It’s a little over a year since Hurricane Sandy hit. I knew the storm was coming but didn’t anticipate it would devastate my life routine the way it did. In fact, I’m still recovering from it. It isn’t something I really want to discuss but the recovery is one of the events that has kept me from the responsibilities of my blog. So I need to address this before it’s a year till my next post.

I stayed with a friend for a few weeks. I lived in a hotel for a few months. Then I rented a room in Brooklyn for a few more months. I eventually moved back to Far Rockaway. It wasn’t easy….and it still isn’t. The storm did many things though. It humbled the shit out of me for one. It provoked that “get up and go” that was necessary to get things done. My apartment wasn’t going to clean itself. But most importantly, it showed me who people really are.

In short, my apartment was flooded out. The night of the storm, I was home and watched the Jamaica Bay enter from my living room and into the rest of the apartment. Because I don’t know how to swim, I was afraid to leave my apartment. It was a long night and an even longer year afterwards. There was water damage and I was not prepared. My biggest loss was my kitchen and my treasured library.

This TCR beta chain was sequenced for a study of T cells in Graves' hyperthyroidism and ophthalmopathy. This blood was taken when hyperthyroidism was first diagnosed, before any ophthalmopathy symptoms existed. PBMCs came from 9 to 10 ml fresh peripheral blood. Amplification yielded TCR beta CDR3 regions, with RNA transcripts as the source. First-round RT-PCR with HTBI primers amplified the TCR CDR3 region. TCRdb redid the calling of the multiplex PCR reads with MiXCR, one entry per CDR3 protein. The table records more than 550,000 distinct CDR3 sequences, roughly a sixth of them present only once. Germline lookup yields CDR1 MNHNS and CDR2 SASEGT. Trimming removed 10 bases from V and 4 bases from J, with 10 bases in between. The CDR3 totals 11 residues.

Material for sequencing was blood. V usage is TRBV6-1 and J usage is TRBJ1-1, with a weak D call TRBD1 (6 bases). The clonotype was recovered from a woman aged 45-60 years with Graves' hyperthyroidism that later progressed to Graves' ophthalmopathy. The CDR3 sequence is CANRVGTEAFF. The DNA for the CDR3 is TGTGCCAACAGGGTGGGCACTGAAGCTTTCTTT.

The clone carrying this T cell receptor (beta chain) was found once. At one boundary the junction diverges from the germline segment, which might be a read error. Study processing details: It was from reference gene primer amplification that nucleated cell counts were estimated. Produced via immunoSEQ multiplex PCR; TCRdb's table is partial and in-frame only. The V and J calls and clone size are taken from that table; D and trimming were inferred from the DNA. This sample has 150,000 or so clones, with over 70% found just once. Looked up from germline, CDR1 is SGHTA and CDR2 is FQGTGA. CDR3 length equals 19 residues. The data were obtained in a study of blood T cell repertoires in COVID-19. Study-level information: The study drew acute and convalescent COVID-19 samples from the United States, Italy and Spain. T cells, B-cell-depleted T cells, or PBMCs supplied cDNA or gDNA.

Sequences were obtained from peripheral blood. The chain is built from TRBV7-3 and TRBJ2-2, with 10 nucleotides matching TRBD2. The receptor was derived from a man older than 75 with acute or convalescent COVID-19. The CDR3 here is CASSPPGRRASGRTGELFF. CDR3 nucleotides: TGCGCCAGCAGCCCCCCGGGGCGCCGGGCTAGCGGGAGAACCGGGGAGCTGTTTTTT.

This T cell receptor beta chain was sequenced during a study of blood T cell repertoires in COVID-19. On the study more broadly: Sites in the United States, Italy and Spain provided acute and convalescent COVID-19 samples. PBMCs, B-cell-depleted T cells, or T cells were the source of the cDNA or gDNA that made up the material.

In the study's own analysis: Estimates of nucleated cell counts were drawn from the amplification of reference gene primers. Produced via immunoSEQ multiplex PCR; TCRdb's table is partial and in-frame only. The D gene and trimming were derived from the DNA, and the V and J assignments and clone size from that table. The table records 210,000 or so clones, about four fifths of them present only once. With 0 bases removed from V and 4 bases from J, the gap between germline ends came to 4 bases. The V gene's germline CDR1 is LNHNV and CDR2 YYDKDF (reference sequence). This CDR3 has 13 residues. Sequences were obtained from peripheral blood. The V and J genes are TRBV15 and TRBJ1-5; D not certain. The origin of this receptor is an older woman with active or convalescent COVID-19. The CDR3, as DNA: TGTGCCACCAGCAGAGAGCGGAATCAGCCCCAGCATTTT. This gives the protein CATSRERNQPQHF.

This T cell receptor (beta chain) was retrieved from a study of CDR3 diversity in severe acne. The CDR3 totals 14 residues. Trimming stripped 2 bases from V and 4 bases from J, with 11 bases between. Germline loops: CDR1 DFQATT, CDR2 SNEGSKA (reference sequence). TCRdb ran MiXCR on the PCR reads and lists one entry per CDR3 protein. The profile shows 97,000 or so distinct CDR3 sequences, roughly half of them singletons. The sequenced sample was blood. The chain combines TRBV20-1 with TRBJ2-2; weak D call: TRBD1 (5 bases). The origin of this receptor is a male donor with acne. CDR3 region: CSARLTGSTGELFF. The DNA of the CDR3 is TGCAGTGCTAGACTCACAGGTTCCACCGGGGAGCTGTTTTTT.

I realized that there are people I take for granted and there are people who take me for granted. I think the way people responded to me was a reflection of how they see me. There were offers from people I hadn’t spoken to in months, even years. Some people I hadn’t even known that well were offering their homes to me. The friend that I ended up staying with had a key for me to come and go as I needed. When I sat with my friend and her sister to discuss my financial obligation for staying there, they both got up and walked away from me. The idea of accepting money from me was considered an insult. There were also people who reached out and extended themselves to me by way of offering items to keep us going – clothes, food, a ride, etc.

I’m saying all of this to say that you never know where and when things might happen and when devastation might hit you and those that are close to you. And with all of that, it helps to know there are people in this world who remain genuine and true to the purpose of humanity.